Before we dive into this nocturne, let’s get a little background on the genre itself. Here is a quote from the Wikipedia article on the musical genre Nocturne:
In its more familiar form as a single-movement character piece usually written for solo piano, the nocturne was cultivated primarily in the 19th century. The first nocturnes to be written under the specific title were by the Irish composer John Field, generally viewed as the father of the Romantic nocturne that characteristically features a cantabile (songlike) melody over an arpeggiated, even guitar-like accompaniment. However, the most famous exponent of the form was Frédéric Chopin, who wrote 21 of them.
Nocturnes, as the name suggests, generally exhibit a brooding or melancholy mood. There is relatively little to read on this page, and the first of the two paragraphs is more informative for our purposes as it focuses on musical elements such as tempo and form rather than on critical opinion. However, I think there is value in reading both paragraphs as the descriptive language provided by the cited critics may provide associations that will help you with identification.
Nocturne in C-sharp minor, Op. 27, No. 1
The Nocturne in C-sharp minor is initially marked larghetto and is in 4/4 meter. It transitions to più mosso (more movement) in measure 29. The piece returns to its original tempo in measure 84, and ends in an adagio beginning in measure 99. The piece is 101 measures long and written in ternary form with coda; the primary theme is introduced, followed by a secondary theme and a repetition of the first.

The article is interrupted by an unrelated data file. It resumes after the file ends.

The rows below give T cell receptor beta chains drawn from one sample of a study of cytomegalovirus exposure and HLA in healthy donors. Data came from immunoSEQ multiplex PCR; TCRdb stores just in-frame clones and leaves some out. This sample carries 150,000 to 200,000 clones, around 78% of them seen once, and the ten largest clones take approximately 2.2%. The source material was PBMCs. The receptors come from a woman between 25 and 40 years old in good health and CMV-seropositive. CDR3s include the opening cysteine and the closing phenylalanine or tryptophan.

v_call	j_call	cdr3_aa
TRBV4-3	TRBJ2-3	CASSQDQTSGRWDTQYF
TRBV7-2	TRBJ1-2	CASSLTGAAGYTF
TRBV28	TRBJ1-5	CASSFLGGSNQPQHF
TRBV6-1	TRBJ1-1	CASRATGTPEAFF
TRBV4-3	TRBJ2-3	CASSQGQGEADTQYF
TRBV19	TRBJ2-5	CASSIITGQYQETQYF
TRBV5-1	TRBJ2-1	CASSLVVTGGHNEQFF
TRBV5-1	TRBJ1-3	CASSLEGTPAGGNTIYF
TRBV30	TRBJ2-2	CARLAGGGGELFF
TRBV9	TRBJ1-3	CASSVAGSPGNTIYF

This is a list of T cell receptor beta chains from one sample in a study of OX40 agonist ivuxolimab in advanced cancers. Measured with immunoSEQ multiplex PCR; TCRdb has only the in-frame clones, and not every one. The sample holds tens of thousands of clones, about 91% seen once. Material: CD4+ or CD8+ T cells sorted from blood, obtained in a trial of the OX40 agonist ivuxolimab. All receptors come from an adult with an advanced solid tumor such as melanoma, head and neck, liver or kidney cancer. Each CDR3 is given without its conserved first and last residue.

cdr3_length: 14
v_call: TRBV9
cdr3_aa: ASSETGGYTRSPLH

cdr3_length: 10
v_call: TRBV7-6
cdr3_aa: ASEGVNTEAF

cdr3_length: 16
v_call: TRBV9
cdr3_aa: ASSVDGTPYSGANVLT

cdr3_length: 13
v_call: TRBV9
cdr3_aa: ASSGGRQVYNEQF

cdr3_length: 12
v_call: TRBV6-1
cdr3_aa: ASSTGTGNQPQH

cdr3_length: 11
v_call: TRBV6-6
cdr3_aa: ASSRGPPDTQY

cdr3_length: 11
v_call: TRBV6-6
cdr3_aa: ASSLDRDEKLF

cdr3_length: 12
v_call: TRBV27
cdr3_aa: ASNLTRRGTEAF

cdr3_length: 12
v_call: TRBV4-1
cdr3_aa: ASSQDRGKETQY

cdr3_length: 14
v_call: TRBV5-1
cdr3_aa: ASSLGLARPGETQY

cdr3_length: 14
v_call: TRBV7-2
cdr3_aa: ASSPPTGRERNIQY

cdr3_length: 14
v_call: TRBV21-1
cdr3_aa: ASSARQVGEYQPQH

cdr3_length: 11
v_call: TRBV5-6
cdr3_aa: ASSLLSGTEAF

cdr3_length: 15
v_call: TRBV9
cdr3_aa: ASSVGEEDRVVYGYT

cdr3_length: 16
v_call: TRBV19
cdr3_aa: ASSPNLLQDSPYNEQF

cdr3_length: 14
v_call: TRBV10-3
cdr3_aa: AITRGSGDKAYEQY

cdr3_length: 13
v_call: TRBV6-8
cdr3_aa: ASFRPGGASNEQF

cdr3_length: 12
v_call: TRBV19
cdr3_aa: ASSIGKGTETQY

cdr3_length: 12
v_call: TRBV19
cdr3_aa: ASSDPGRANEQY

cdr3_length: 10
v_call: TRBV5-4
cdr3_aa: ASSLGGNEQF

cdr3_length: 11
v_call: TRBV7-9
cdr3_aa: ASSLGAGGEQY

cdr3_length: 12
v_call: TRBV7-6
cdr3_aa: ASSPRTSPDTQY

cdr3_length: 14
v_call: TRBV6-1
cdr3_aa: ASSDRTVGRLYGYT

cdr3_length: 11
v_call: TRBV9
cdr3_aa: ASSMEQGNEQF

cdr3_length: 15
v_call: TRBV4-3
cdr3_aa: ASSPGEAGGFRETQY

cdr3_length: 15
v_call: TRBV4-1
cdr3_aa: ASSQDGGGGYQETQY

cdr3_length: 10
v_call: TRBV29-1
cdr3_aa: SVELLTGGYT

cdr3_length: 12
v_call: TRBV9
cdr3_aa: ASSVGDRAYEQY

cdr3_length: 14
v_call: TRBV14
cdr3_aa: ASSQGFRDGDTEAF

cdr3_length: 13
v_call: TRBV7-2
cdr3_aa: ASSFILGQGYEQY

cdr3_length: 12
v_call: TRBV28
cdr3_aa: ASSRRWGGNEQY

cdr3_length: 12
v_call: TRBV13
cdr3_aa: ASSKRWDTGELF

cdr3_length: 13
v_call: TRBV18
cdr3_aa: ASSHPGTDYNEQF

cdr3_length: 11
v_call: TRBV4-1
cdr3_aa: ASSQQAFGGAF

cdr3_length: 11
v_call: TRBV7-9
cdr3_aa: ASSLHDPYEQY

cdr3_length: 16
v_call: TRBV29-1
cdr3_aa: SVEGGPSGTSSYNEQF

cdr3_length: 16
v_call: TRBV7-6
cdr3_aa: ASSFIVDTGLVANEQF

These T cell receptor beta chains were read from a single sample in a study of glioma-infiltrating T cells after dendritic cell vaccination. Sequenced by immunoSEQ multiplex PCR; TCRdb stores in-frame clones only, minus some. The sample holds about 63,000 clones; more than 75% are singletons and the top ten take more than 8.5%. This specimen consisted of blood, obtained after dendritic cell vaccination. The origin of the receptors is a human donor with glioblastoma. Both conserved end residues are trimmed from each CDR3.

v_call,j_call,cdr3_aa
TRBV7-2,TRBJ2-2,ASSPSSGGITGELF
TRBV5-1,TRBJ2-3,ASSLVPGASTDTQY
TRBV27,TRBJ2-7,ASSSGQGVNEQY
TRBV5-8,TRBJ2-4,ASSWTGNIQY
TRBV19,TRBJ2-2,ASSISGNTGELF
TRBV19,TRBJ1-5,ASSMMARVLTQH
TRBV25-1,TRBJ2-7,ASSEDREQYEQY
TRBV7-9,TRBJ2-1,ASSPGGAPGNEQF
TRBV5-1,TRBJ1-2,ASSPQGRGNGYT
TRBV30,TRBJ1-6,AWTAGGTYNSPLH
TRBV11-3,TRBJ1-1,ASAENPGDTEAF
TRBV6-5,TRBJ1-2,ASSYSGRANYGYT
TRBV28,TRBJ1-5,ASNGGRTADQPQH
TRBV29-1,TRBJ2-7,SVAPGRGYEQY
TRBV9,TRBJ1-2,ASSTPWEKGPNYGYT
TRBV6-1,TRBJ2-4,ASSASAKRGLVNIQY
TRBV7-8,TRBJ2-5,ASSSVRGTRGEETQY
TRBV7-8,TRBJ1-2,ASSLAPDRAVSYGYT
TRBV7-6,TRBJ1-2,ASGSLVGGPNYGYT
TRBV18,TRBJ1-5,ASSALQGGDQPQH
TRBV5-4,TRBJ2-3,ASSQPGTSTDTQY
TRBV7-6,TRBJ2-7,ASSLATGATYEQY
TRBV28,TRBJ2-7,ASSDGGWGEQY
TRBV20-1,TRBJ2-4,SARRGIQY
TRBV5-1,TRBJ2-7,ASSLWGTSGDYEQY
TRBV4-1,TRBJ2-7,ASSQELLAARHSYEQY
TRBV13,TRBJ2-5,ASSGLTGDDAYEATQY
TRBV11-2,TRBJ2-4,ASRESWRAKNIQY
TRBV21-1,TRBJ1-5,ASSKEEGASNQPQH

The opening alternates between major and minor and uses arpeggios, commonly found in other nocturnes as well, in the left-hand. It sounds “morbid and intentionally grating.” James Friskin noted that the piece requires an “unusually wide extension of the left hand” in the beginning and called the piece “fine and tragic.” James Huneker commented that the piece is “a masterpiece,” pointing to the “morbid, persistent melody” of the left hand. For David Dubal, the più mosso has a “restless, vehement power.” Huneker also likens the più mosso to a work by Beethoven due to the agitated nature of this section. The coda “reminds the listener of Chopin’s seemingly inexhaustible prodigality” according to Dubal while Huneker calls it a “surprising climax followed by sunshine” before returning to the opening theme.
Please listen to the following audio file to listen to Nocturne No. 7